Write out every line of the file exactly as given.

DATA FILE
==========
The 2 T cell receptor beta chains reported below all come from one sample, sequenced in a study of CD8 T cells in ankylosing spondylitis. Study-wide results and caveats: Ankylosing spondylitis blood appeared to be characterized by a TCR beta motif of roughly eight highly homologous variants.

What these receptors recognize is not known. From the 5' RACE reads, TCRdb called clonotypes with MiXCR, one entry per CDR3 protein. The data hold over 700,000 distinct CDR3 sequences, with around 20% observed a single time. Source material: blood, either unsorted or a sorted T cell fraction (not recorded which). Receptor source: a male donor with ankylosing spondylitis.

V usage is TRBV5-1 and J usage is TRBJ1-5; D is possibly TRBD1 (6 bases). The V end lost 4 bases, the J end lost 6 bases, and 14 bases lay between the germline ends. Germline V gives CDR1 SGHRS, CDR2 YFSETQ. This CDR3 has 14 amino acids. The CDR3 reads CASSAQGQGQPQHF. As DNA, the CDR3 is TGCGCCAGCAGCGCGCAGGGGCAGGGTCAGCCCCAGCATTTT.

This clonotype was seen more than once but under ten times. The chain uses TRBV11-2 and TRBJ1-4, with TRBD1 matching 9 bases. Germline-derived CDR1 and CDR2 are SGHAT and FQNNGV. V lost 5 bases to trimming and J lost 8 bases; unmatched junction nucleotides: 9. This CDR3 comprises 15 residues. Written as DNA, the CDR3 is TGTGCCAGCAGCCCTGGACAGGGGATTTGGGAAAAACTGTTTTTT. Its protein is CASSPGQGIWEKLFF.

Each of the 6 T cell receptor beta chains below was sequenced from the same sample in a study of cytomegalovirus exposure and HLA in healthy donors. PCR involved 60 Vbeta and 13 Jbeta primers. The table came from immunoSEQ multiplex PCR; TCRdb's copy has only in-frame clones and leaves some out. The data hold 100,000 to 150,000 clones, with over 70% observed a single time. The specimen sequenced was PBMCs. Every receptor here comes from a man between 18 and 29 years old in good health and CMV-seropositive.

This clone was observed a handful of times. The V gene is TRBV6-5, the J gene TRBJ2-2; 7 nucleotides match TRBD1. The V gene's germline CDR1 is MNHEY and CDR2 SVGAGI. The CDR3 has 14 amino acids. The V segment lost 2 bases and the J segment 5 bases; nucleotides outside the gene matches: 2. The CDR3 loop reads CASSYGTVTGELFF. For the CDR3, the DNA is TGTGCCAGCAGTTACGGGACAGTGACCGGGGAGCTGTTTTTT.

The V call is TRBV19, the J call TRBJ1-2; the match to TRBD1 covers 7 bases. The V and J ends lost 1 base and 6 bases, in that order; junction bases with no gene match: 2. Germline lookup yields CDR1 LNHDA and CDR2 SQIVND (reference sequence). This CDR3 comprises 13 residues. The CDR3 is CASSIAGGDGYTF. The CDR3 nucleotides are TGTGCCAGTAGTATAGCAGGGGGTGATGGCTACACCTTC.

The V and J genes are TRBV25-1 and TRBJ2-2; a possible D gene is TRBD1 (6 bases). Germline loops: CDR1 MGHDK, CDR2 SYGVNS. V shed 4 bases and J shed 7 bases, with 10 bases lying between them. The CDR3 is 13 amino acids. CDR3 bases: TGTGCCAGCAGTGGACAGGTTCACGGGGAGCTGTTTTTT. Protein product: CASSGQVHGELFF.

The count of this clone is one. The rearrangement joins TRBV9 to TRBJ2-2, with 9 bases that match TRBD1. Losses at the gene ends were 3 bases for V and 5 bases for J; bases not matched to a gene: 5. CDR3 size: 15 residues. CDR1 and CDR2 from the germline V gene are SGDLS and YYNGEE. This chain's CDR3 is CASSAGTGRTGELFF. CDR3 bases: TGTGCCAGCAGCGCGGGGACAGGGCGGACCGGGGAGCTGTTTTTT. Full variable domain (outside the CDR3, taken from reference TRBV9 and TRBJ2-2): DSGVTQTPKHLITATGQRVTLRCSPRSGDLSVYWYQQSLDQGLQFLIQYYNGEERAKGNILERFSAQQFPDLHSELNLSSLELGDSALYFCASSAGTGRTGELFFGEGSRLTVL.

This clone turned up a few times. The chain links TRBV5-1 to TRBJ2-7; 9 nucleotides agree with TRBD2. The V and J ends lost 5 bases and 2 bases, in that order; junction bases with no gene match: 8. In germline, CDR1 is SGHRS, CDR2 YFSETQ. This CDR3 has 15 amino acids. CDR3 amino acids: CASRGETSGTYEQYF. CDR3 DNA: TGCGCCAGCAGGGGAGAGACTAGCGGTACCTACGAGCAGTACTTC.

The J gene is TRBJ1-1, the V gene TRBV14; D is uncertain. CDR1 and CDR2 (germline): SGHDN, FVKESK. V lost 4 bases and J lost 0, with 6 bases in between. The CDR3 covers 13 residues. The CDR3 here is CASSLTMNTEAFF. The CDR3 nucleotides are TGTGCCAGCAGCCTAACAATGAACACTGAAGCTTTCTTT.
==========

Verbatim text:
The 2 T cell receptor beta chains reported below all come from one sample, sequenced in a study of CD8 T cells in ankylosing spondylitis. Study-wide results and caveats: Ankylosing spondylitis blood appeared to be characterized by a TCR beta motif of roughly eight highly homologous variants.

What these receptors recognize is not known. From the 5' RACE reads, TCRdb called clonotypes with MiXCR, one entry per CDR3 protein. The data hold over 700,000 distinct CDR3 sequences, with around 20% observed a single time. Source material: blood, either unsorted or a sorted T cell fraction (not recorded which). Receptor source: a male donor with ankylosing spondylitis.

V usage is TRBV5-1 and J usage is TRBJ1-5; D is possibly TRBD1 (6 bases). The V end lost 4 bases, the J end lost 6 bases, and 14 bases lay between the germline ends. Germline V gives CDR1 SGHRS, CDR2 YFSETQ. This CDR3 has 14 amino acids. The CDR3 reads CASSAQGQGQPQHF. As DNA, the CDR3 is TGCGCCAGCAGCGCGCAGGGGCAGGGTCAGCCCCAGCATTTT.

This clonotype was seen more than once but under ten times. The chain uses TRBV11-2 and TRBJ1-4, with TRBD1 matching 9 bases. Germline-derived CDR1 and CDR2 are SGHAT and FQNNGV. V lost 5 bases to trimming and J lost 8 bases; unmatched junction nucleotides: 9. This CDR3 comprises 15 residues. Written as DNA, the CDR3 is TGTGCCAGCAGCCCTGGACAGGGGATTTGGGAAAAACTGTTTTTT. Its protein is CASSPGQGIWEKLFF.

Each of the 6 T cell receptor beta chains below was sequenced from the same sample in a study of cytomegalovirus exposure and HLA in healthy donors. PCR involved 60 Vbeta and 13 Jbeta primers. The table came from immunoSEQ multiplex PCR; TCRdb's copy has only in-frame clones and leaves some out. The data hold 100,000 to 150,000 clones, with over 70% observed a single time. The specimen sequenced was PBMCs. Every receptor here comes from a man between 18 and 29 years old in good health and CMV-seropositive.

This clone was observed a handful of times. The V gene is TRBV6-5, the J gene TRBJ2-2; 7 nucleotides match TRBD1. The V gene's germline CDR1 is MNHEY and CDR2 SVGAGI. The CDR3 has 14 amino acids. The V segment lost 2 bases and the J segment 5 bases; nucleotides outside the gene matches: 2. The CDR3 loop reads CASSYGTVTGELFF. For the CDR3, the DNA is TGTGCCAGCAGTTACGGGACAGTGACCGGGGAGCTGTTTTTT.

The V call is TRBV19, the J call TRBJ1-2; the match to TRBD1 covers 7 bases. The V and J ends lost 1 base and 6 bases, in that order; junction bases with no gene match: 2. Germline lookup yields CDR1 LNHDA and CDR2 SQIVND (reference sequence). This CDR3 comprises 13 residues. The CDR3 is CASSIAGGDGYTF. The CDR3 nucleotides are TGTGCCAGTAGTATAGCAGGGGGTGATGGCTACACCTTC.

The V and J genes are TRBV25-1 and TRBJ2-2; a possible D gene is TRBD1 (6 bases). Germline loops: CDR1 MGHDK, CDR2 SYGVNS. V shed 4 bases and J shed 7 bases, with 10 bases lying between them. The CDR3 is 13 amino acids. CDR3 bases: TGTGCCAGCAGTGGACAGGTTCACGGGGAGCTGTTTTTT. Protein product: CASSGQVHGELFF.

The count of this clone is one. The rearrangement joins TRBV9 to TRBJ2-2, with 9 bases that match TRBD1. Losses at the gene ends were 3 bases for V and 5 bases for J; bases not matched to a gene: 5. CDR3 size: 15 residues. CDR1 and CDR2 from the germline V gene are SGDLS and YYNGEE. This chain's CDR3 is CASSAGTGRTGELFF. CDR3 bases: TGTGCCAGCAGCGCGGGGACAGGGCGGACCGGGGAGCTGTTTTTT. Full variable domain (outside the CDR3, taken from reference TRBV9 and TRBJ2-2): DSGVTQTPKHLITATGQRVTLRCSPRSGDLSVYWYQQSLDQGLQFLIQYYNGEERAKGNILERFSAQQFPDLHSELNLSSLELGDSALYFCASSAGTGRTGELFFGEGSRLTVL.

This clone turned up a few times. The chain links TRBV5-1 to TRBJ2-7; 9 nucleotides agree with TRBD2. The V and J ends lost 5 bases and 2 bases, in that order; junction bases with no gene match: 8. In germline, CDR1 is SGHRS, CDR2 YFSETQ. This CDR3 has 15 amino acids. CDR3 amino acids: CASRGETSGTYEQYF. CDR3 DNA: TGCGCCAGCAGGGGAGAGACTAGCGGTACCTACGAGCAGTACTTC.

The J gene is TRBJ1-1, the V gene TRBV14; D is uncertain. CDR1 and CDR2 (germline): SGHDN, FVKESK. V lost 4 bases and J lost 0, with 6 bases in between. The CDR3 covers 13 residues. The CDR3 here is CASSLTMNTEAFF. The CDR3 nucleotides are TGTGCCAGCAGCCTAACAATGAACACTGAAGCTTTCTTT.